A $4.7 million grant from the U.S. Department of Labor will lead to the formation of a 25-member team drawn from industry, academia, and government focusing on health information technology (IT) training in communities hard hit by job losses in Southwest Virginia.
“This grant is exciting for several reasons,” says John Provo (right), interim director of Virginia Tech’s Office of Economic Development. “First, this grant will train health care professionals and help advance the application of medical IT throughout the region. Second, the grant will provide employment opportunities for displaced and underemployed workers and open the door to new career opportunities.”
Called HITE, for Health Information Technology Education, the initiative will target health care workers in nursing, pharmacy, and medical-assistant fields. The grant provides $426,000 to underwrite work at Virginia Tech during the three-year life of the project.
Lance Matheson, associate professor of business information technology in the Pamplin College of Business, will work with five community colleges on curricula to incorporate health IT training. The lead applicant on the grant is Virginia Highlands Community College in Abingdon. Other community college partners include New River CC in Dublin, and Virginia Western CC in Roanoke. Faculty at the University of Virginia at Wise will support curricula development needs and provide program guidance.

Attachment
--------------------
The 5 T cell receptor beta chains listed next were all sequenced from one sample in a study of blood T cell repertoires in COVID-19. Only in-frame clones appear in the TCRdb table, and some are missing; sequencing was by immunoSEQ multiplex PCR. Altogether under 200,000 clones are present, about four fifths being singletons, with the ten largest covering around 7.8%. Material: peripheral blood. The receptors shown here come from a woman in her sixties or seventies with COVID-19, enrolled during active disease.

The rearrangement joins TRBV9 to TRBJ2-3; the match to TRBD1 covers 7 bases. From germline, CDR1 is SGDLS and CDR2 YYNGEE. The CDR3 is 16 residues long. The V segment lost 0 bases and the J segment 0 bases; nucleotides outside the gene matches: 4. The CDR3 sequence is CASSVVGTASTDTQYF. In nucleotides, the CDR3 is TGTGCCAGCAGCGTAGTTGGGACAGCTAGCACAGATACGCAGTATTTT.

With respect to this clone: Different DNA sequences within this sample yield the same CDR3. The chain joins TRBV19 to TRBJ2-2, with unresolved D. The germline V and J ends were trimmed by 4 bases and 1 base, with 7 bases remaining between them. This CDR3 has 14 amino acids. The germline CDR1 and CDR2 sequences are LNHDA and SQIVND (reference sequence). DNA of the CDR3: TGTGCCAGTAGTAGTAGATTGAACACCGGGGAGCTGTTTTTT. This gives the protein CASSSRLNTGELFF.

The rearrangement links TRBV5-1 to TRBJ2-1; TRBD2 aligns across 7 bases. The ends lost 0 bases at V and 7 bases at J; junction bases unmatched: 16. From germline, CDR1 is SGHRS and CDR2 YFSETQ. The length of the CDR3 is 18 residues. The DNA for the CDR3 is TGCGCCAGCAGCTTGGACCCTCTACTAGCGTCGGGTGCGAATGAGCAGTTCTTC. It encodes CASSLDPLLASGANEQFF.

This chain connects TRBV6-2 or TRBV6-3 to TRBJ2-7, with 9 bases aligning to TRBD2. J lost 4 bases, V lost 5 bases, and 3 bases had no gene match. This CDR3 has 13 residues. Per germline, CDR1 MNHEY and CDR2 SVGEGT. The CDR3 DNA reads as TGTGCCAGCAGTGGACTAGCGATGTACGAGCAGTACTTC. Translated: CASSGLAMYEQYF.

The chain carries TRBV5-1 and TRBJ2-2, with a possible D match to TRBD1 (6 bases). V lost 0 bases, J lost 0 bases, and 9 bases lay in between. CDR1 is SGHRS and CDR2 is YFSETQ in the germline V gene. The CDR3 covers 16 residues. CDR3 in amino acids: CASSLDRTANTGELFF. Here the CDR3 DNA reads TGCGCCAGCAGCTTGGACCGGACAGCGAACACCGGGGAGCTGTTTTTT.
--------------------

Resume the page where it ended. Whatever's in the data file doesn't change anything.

Key to the project’s success is partnership with local health care providers sharing input with the curriculum development advisory committee, Provo says. Industry partners include HCA hospitals Montgomery Regional and Pulaski Community Hospital as well as Carilion Clinic in Roanoke and a number of other hospitals in Southwest Virginia. Each hospital and health system is in various stages of implementing an electronic medical records system, and many will benefit from having employees trained under the grant.
The region’s three Workforce Investment Boards in Roanoke, Dublin, and Lebanon will provide recruitment, assessment, job placement, and other services for the project. Electronic medical records have been promoted for several years as a way to reduce unnecessary procedures, streamline and improve patient care, and improve patient safety, Matheson says.